The visit to the Tokelau Islands described below is the third carried out in a study of ecology, rat control and related problems. The first visit in 1966/67 (Wodzicki 1968 A) was devoted primarily to the study of the ecology of the Polynesian rat (Rattus exulans) and the environment, including the animals and the vegetation, of Nukunonu atoll. The main objects of the second expedition in April-June 1968 (Wodzicki 1968 B) were the initiation of a long-term investigation of rat damage on all three atolls and the training of two men from each island as rat control operatives.

The Pacific islands of Oceania cover almost 15% of the world’s surface and are characterised by a high degree of ecosystem and species diversity. The region is characterised by thousands of isolated small coral atolls and higher volcanic islands, which has led to the high diversity of species found today. In fact, the number of plants and animals found nowhere else on earth (endemic species) is extremely high - often up to 90% for particular groups. Often, these rare and endemic species are adapted to specialised habitats and limited to small areas of a few islands.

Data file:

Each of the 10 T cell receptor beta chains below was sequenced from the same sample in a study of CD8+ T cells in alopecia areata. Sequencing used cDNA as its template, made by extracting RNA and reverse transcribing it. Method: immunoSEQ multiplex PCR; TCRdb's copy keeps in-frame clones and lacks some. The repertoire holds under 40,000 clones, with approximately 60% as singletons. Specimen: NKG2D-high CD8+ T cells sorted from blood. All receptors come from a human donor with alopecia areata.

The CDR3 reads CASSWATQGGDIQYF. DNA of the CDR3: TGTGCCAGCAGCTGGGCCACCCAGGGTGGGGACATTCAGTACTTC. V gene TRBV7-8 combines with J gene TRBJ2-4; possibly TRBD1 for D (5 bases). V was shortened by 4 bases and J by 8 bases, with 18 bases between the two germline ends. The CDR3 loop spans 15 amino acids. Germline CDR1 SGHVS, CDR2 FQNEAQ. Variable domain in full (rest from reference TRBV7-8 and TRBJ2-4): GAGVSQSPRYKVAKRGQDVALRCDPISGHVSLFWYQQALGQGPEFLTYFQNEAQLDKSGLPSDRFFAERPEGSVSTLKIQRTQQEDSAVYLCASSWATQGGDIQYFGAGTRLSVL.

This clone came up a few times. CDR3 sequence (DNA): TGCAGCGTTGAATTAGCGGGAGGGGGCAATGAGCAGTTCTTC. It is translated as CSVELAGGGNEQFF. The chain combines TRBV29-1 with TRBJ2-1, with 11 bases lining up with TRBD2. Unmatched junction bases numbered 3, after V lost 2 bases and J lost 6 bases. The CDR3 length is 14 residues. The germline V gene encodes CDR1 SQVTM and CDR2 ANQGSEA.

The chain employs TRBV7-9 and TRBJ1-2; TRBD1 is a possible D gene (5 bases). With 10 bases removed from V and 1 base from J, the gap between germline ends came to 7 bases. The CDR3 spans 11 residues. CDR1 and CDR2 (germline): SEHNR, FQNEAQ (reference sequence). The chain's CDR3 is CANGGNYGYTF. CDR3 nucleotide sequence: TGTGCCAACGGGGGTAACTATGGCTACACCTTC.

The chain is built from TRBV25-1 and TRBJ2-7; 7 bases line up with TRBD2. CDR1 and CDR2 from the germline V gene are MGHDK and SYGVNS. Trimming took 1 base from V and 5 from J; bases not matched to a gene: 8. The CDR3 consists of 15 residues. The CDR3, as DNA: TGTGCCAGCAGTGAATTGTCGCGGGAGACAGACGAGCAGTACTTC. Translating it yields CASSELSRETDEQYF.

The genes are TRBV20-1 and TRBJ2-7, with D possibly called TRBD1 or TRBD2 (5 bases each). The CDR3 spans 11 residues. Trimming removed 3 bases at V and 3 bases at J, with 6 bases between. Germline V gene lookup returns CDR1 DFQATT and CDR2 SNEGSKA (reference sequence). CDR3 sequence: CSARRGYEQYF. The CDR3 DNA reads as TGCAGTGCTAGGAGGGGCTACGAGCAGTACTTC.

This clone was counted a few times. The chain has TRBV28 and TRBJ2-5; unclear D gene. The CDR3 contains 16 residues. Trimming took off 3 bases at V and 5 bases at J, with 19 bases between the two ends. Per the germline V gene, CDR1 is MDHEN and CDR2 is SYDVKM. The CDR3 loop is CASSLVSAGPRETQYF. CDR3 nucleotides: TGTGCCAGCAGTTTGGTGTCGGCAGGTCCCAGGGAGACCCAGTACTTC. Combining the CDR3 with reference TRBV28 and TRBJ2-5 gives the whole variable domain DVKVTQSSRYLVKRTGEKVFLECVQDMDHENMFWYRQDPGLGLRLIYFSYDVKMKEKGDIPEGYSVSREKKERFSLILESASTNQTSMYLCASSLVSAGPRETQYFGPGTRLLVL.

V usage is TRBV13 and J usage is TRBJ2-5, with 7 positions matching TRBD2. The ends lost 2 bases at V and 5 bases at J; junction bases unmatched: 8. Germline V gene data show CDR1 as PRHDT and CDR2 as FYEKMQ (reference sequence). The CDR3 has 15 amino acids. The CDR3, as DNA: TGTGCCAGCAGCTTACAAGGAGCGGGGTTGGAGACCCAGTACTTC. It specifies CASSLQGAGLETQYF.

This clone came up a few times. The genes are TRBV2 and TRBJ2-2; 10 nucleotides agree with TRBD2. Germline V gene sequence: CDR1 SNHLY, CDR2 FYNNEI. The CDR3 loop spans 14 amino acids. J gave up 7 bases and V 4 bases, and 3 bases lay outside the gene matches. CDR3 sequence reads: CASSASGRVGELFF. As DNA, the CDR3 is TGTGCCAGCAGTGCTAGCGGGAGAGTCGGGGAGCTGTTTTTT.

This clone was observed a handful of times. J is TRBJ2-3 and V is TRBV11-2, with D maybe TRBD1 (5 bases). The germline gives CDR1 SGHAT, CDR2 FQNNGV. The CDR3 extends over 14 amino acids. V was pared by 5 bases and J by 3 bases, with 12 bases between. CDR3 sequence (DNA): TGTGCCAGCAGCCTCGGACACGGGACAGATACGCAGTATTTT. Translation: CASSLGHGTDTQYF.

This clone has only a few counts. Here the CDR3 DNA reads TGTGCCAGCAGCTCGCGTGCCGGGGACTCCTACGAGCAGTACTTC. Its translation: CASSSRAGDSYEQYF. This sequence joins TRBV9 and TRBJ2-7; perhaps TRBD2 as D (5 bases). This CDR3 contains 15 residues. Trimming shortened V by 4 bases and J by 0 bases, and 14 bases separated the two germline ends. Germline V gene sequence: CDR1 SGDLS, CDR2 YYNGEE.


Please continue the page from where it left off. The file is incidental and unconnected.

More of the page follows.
The Tokelau Islands consist of three atolls (Atafu, Nukunonu and Fakaofo) approximately 500 km north of Western Samoa. Their numerous islets are formed mainly of coral sand and rubble with no standing freshwater. Sixty-one plant species have been recorded, 13 of these being introduced and 10 being adventives. There are three vegetation zones, the beach, the beach-crest, and the interior coconut/fern zone with the physiognomy of a humid tropical forest. Marine invertebrates have not been studied.